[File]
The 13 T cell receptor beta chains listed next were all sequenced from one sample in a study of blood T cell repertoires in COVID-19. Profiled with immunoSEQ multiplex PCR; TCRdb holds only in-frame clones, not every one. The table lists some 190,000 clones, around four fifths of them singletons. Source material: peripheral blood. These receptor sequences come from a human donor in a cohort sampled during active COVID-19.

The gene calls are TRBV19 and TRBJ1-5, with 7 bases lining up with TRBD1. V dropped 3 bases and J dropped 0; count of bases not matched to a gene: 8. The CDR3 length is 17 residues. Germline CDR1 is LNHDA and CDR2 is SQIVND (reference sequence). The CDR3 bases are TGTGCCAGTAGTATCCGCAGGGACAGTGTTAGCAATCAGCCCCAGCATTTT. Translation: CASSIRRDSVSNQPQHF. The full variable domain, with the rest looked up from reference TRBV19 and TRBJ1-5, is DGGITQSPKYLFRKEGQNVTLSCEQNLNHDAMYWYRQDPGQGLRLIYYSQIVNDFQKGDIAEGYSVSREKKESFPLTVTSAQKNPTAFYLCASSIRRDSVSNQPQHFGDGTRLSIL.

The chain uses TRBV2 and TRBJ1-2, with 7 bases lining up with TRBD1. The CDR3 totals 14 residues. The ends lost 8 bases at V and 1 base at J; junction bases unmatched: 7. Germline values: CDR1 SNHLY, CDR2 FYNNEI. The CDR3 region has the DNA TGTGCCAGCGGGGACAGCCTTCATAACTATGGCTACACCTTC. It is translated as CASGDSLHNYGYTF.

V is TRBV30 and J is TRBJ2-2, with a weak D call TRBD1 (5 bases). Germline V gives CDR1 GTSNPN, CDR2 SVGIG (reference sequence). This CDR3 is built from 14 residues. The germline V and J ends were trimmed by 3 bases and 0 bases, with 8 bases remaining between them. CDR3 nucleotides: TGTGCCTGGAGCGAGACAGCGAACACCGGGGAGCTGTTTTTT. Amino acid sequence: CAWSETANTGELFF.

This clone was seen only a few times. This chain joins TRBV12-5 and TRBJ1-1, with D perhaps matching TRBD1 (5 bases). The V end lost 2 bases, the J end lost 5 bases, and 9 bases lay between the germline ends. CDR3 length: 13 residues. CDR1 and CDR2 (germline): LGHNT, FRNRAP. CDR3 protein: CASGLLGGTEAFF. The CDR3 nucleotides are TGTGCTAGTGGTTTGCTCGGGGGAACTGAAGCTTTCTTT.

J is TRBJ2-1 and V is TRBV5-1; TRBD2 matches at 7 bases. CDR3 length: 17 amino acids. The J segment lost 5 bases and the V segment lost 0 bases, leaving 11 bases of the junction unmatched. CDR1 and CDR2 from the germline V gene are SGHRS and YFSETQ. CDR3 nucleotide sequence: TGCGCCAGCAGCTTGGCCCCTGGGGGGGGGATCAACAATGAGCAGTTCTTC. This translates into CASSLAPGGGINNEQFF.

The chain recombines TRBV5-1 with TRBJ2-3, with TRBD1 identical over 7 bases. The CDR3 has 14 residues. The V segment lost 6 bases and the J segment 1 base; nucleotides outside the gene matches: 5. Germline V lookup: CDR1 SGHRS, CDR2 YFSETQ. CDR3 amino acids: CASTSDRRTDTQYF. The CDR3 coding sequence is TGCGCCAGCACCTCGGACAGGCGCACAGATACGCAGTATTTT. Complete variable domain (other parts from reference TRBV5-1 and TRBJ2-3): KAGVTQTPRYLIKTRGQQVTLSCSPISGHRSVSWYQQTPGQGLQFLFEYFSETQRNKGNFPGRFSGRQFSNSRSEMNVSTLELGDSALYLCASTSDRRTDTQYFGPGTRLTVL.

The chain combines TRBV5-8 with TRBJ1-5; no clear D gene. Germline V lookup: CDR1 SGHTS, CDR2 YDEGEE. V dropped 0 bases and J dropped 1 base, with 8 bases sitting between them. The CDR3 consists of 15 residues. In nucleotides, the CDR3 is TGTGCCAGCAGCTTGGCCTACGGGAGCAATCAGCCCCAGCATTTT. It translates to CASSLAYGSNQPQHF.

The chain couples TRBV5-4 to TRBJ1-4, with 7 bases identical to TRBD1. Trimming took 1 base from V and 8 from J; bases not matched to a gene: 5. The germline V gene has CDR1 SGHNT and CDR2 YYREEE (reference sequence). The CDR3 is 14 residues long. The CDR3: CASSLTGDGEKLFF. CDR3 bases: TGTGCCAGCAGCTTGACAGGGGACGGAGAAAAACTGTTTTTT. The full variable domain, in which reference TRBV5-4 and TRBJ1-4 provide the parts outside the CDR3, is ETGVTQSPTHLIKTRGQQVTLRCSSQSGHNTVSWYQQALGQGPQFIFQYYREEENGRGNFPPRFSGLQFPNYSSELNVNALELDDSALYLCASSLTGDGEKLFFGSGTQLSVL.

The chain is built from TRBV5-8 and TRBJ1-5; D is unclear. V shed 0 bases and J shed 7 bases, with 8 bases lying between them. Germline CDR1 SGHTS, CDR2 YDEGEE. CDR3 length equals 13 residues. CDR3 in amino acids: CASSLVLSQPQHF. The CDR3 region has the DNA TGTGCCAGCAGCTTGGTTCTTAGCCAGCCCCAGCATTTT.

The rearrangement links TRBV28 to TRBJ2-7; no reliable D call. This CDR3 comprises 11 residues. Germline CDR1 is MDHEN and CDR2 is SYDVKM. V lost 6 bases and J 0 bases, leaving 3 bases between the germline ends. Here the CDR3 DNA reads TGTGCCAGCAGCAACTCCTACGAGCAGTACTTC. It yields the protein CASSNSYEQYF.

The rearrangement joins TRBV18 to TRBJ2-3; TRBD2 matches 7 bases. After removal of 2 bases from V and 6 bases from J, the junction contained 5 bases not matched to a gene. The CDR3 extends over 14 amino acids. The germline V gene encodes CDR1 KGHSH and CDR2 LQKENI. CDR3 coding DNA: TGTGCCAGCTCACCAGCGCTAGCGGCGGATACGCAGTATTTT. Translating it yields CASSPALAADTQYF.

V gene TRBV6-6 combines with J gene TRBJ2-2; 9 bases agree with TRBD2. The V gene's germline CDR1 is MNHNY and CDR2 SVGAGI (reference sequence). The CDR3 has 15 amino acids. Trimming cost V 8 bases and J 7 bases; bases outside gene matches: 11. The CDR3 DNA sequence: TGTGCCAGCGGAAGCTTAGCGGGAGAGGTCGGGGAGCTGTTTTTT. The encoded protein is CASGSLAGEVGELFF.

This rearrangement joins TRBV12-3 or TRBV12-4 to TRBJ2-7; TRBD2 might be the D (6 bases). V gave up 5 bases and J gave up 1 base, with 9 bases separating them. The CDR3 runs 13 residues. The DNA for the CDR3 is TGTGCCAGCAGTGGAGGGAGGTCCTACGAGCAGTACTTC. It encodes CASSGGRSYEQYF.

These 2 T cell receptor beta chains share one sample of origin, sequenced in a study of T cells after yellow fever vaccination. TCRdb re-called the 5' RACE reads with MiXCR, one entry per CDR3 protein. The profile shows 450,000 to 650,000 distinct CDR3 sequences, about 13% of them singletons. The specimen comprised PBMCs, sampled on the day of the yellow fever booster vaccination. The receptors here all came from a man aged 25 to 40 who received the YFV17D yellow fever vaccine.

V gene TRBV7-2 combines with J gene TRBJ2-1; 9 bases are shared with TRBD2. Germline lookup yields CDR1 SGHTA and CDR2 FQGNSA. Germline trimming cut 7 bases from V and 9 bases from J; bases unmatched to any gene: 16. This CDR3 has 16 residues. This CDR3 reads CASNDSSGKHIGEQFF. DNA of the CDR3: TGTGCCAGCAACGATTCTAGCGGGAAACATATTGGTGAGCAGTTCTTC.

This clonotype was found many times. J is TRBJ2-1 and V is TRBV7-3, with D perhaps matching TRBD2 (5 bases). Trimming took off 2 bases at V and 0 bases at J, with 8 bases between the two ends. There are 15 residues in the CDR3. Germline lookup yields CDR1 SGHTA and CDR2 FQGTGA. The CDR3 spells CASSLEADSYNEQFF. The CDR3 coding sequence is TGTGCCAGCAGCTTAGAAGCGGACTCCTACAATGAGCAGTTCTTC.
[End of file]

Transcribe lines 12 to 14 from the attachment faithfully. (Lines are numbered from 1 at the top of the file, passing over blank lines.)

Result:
The rearrangement joins TRBV18 to TRBJ2-3; TRBD2 matches 7 bases. After removal of 2 bases from V and 6 bases from J, the junction contained 5 bases not matched to a gene. The CDR3 extends over 14 amino acids. The germline V gene encodes CDR1 KGHSH and CDR2 LQKENI. CDR3 coding DNA: TGTGCCAGCTCACCAGCGCTAGCGGCGGATACGCAGTATTTT. Translating it yields CASSPALAADTQYF.

V gene TRBV6-6 combines with J gene TRBJ2-2; 9 bases agree with TRBD2. The V gene's germline CDR1 is MNHNY and CDR2 SVGAGI (reference sequence). The CDR3 has 15 amino acids. Trimming cost V 8 bases and J 7 bases; bases outside gene matches: 11. The CDR3 DNA sequence: TGTGCCAGCGGAAGCTTAGCGGGAGAGGTCGGGGAGCTGTTTTTT. The encoded protein is CASGSLAGEVGELFF.

This rearrangement joins TRBV12-3 or TRBV12-4 to TRBJ2-7; TRBD2 might be the D (6 bases). V gave up 5 bases and J gave up 1 base, with 9 bases separating them. The CDR3 runs 13 residues. The DNA for the CDR3 is TGTGCCAGCAGTGGAGGGAGGTCCTACGAGCAGTACTTC. It encodes CASSGGRSYEQYF.